Jenna D'Apice:

So maybe that's a big thing to go back to, like the hunger scale and just seeing how you feel.

Lyndi Cohen:

Indeed, indeed, and just getting back to the basics there. Once again back to basics the app there's like a hunger scale tool to help you tune into your hunger, because it's such an important one. The other thing I'm going to throw out there is this idea of mindful eating. Now, I don't think many people know, but mindful eating is fundamental to intuitive eating. Now, this is not the same as be mindful about your portion sizes, which is just like don't eat too much. Really, that's basically ruined that word for me there. But no, mindful eating, what is it? It's just like not being so tuned into this dive voice that's in our head, being like, oh, you shouldn't eat too much, you've eaten too. You know this is the wrong thing to be eating. You need to save something on your plate. Oh no, you've gone and ruined it again. It's very hard to be a mindful eater when this noise is happening, and I know you said that that feels like that radio has broken and I know it's really hard sometimes, but at bare minimum, some things we can be doing is sitting at a table to eat our meals, especially around those times when you're kind of going oh, like I tend to kind of after dinner. That's when it all kind of goes crazy. I know I normally have my phone. I'm like scrolling on my phone and I'm watching TV at the same time as a bowl of ice cream in front of me. I'm like how did this happen? This is not mindful eating. And so just kind of coming back to this idea of mindful eating is like you're checking in as you go to go. How does this make me feel? And sometimes you might finish a big bowl of ice cream and go, oh, mindful eating might be like that didn't make me feel awesome, or maybe that did make me feel awesome, I don't know. But you're going to have to tune into your body and, as you said, we're doing experiments. So in my book, your weight is not the problem. I talk about this idea of these micro experiments and, jenna and Penelope and anyone listening, this is what I want you to start to do. Start to go. Am I at baseline yet? A very important question Get back to the basics when it comes to intuitive eating. Am I actually waiting until I feel hungry or am I just eating because I want you to go? I'm going to have a plan. I'm going to start to try to add in little habits, bit by bit, and not because I want to lose weight and then see how it makes me feel and then build up from there, realizing that there is absolutely choice in everything. I'm choosing to eat everything and I'm allowed to sit with the discomfort of having a craving and going oh you know what? Today I'm choosing. I might not have that and I think that's what's going to make me feel good. Remember those two questions what is going to satisfy me and what will make me feel good after eating this? And I think, if it's there for you, creating that healthy home environment, I think it can be helpful for some people. It depends on where you are in your journey. I'm going to add in those little habits, bit by bit, and within a couple of weeks I think you should start to feel much better in your body. And one more thing fiber is very important to not feel bloated. So so often when we feel really bloated and tight enough around our stomach area, our clothes are tight there. Sometimes it is just a matter of we're feeling quite bloated because we haven't been eating much fiber, and fiber, my friends, is in fruits and vegetables and stuff. So when I've just come back from my holiday. Honestly, for dinner we just do like cheese and crackers sometimes and it was awesome, but I was definitely not eating nearly enough fiber and so I got home, had so much fiber within like two to three days. I was feeling so much better already and I avoided that temptation to go on a diet. So there are some tips for you everyone. I hope that's been helpful for you.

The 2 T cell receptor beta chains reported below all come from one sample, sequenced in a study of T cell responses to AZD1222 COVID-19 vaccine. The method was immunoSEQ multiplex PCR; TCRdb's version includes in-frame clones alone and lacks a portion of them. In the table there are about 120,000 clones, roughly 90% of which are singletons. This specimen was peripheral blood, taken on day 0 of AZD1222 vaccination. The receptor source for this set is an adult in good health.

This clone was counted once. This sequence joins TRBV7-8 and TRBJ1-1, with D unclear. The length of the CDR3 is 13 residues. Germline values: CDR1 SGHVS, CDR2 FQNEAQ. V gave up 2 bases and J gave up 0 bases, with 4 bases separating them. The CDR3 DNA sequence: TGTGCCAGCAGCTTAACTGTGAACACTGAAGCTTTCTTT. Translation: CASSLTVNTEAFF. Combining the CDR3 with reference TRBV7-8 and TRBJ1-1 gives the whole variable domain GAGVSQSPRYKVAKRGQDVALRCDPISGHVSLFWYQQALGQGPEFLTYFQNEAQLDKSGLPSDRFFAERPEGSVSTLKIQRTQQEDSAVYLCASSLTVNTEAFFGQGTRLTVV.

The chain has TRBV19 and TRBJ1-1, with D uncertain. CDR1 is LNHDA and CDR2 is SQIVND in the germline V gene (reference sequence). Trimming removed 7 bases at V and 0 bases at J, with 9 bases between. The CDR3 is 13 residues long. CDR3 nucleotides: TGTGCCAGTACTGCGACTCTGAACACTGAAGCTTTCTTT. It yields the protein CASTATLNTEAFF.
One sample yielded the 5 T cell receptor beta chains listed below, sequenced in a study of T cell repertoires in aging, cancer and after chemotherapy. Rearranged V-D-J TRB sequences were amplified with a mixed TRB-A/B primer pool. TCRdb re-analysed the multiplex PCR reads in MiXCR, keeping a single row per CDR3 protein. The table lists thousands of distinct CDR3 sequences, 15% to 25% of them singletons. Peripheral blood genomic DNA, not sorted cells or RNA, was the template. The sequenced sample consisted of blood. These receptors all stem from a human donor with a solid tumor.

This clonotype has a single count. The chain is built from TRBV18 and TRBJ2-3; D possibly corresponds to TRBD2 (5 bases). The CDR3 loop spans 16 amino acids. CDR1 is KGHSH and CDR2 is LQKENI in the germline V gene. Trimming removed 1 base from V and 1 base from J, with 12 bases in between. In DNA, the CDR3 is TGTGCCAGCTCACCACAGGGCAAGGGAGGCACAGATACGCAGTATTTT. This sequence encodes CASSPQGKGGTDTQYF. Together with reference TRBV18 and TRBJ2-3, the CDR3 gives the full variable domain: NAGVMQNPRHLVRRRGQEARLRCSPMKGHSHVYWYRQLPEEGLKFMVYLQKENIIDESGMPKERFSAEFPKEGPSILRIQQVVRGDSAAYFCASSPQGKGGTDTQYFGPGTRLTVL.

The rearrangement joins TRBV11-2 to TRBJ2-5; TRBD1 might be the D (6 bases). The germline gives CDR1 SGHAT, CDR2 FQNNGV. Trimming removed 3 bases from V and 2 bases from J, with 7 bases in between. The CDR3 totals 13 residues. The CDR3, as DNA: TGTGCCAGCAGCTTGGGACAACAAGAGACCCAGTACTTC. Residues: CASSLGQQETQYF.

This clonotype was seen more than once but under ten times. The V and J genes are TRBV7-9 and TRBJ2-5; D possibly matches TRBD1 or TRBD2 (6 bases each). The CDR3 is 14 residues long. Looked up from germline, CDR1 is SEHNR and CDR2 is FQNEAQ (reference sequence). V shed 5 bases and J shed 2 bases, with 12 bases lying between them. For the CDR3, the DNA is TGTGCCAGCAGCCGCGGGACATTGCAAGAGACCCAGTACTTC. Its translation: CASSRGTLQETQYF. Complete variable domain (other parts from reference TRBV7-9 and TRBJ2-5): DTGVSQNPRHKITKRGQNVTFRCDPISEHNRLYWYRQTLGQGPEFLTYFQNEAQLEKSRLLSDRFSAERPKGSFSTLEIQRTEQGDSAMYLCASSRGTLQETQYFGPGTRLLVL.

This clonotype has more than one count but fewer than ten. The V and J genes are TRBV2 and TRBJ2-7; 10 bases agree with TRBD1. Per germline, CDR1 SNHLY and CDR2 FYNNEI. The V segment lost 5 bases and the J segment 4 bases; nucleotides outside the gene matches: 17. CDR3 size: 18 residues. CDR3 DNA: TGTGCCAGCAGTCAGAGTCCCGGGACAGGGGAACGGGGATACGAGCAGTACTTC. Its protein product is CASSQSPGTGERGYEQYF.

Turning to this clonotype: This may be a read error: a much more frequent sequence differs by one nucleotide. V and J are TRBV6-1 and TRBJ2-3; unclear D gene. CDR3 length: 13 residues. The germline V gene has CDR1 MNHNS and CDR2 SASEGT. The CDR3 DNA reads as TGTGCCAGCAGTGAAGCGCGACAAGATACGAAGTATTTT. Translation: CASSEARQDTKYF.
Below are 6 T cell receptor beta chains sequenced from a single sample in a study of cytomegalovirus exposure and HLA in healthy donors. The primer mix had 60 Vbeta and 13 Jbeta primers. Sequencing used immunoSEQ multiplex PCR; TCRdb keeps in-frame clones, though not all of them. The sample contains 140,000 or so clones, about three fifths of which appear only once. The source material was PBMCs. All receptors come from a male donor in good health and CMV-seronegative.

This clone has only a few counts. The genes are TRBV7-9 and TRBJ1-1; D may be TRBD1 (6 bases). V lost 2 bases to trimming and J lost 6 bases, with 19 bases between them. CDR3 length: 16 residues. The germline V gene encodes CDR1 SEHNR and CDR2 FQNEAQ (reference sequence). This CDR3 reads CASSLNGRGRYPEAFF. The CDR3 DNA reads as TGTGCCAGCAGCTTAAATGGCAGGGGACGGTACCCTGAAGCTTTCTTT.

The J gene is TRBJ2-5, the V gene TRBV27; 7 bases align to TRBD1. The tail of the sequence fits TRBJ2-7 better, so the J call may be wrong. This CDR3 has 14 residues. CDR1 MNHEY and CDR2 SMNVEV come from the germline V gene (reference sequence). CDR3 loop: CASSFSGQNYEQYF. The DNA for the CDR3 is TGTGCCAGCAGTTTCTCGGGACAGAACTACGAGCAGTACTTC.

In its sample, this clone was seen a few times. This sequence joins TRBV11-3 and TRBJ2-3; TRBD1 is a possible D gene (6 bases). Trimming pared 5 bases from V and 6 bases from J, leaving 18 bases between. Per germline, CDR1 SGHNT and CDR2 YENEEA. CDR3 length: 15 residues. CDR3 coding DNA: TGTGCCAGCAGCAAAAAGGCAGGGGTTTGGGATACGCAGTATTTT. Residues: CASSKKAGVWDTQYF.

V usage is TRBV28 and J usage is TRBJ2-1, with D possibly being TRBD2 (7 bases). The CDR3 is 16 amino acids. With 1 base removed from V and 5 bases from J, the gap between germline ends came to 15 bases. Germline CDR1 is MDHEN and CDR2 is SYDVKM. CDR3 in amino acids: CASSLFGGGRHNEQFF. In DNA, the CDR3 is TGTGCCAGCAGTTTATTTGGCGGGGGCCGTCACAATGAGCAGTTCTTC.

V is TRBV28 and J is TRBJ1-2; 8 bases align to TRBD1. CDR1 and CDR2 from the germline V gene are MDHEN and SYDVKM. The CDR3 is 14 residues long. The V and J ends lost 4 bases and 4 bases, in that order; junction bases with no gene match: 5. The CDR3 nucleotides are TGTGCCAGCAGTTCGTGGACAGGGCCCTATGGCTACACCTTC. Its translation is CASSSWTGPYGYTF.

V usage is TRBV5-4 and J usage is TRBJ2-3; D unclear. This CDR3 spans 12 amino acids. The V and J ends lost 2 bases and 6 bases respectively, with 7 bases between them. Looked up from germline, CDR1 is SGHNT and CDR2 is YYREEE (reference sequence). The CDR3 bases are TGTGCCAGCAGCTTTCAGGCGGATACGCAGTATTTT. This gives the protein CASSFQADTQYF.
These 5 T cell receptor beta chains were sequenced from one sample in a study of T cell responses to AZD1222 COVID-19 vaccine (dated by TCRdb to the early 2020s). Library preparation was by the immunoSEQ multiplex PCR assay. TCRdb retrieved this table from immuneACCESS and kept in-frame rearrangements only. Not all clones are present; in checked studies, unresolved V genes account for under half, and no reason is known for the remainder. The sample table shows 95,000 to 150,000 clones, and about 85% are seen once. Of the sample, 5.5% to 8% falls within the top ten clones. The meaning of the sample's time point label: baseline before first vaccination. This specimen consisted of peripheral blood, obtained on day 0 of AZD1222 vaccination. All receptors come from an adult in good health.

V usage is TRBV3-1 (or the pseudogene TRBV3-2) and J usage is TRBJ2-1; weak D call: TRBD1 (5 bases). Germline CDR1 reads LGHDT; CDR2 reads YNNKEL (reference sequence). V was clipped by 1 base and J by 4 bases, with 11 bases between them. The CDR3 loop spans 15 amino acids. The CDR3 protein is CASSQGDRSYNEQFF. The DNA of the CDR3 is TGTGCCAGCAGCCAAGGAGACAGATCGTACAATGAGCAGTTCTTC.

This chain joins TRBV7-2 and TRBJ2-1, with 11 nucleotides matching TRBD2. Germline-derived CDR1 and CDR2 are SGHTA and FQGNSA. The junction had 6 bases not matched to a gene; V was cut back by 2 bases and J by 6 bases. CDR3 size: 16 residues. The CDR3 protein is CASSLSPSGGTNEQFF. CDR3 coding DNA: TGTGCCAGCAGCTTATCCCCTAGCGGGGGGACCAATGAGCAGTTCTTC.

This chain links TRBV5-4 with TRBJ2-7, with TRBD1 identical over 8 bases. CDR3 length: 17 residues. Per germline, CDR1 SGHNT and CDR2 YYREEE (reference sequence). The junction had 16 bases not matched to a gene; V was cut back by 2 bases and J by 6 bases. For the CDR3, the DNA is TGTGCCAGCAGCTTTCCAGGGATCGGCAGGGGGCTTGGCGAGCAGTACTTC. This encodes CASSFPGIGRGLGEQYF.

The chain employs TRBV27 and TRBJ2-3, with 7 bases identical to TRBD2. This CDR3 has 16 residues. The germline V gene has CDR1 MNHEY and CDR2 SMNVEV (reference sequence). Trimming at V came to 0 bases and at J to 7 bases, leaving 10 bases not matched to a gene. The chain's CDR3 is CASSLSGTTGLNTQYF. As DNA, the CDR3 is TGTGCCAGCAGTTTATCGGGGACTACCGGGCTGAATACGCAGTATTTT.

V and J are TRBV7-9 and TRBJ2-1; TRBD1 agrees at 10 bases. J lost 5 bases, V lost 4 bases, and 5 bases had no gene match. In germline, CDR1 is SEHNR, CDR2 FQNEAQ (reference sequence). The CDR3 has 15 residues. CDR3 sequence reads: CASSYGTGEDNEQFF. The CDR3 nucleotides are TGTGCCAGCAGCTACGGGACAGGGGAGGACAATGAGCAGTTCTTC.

Jenna D'Apice:

That was actually very helpful. I you did because you write so many times like even I've just got back from holiday and you instantly you've been eating like not your normal foods all week and it's so easy to go on the temptation to diet. But you're probably right, like I just wasn't eating your fruit, the vegetables, probably wasn't drinking enough water, and if you just do those things, my body would just I'll probably would start going to the toilet normally again and I would feel better, absolutely.

Lyndi Cohen:

It's as simple as having a good pill. Anyway, everyone thanks for all seeing today's episode. I hope it was useful. Of course, if you like this show, you're welcome to share it with friends or family, and we will always love a review of no Ones Wankery, so we can help destroy diet culture together.

Navigating Intuitive Eating and Weight Gain
Mindset and Choices in Food/Exercise+
Trust in Food Choices and Planning
Tips for Better Health and Well-Being